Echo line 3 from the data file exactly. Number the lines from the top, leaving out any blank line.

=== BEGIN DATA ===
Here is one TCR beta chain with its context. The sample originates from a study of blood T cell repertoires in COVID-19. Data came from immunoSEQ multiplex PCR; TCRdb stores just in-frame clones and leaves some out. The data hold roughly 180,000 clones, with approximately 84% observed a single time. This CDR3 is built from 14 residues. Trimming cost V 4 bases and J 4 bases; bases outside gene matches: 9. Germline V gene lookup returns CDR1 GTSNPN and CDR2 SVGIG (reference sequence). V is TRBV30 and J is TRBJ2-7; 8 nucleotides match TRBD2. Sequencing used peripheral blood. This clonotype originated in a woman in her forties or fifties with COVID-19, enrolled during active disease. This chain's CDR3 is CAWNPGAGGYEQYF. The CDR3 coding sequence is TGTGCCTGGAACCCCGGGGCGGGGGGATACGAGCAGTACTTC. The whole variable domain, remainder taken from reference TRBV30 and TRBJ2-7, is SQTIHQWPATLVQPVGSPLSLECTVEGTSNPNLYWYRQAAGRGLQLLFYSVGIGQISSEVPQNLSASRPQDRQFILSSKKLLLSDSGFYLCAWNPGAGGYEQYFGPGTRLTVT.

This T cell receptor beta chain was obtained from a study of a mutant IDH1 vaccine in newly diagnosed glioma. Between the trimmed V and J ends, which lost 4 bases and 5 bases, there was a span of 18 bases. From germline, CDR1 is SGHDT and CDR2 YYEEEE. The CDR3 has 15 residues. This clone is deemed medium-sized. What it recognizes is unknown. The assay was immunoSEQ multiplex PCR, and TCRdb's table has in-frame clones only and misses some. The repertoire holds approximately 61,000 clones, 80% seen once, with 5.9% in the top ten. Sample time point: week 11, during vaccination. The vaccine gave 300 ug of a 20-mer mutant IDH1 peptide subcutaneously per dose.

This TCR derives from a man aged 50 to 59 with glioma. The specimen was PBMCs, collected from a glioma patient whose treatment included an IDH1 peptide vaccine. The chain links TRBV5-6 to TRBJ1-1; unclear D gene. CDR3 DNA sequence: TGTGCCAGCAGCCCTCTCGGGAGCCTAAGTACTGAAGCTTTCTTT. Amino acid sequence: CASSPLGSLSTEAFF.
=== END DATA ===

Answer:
This TCR derives from a man aged 50 to 59 with glioma. The specimen was PBMCs, collected from a glioma patient whose treatment included an IDH1 peptide vaccine. The chain links TRBV5-6 to TRBJ1-1; unclear D gene. CDR3 DNA sequence: TGTGCCAGCAGCCCTCTCGGGAGCCTAAGTACTGAAGCTTTCTTT. Amino acid sequence: CASSPLGSLSTEAFF.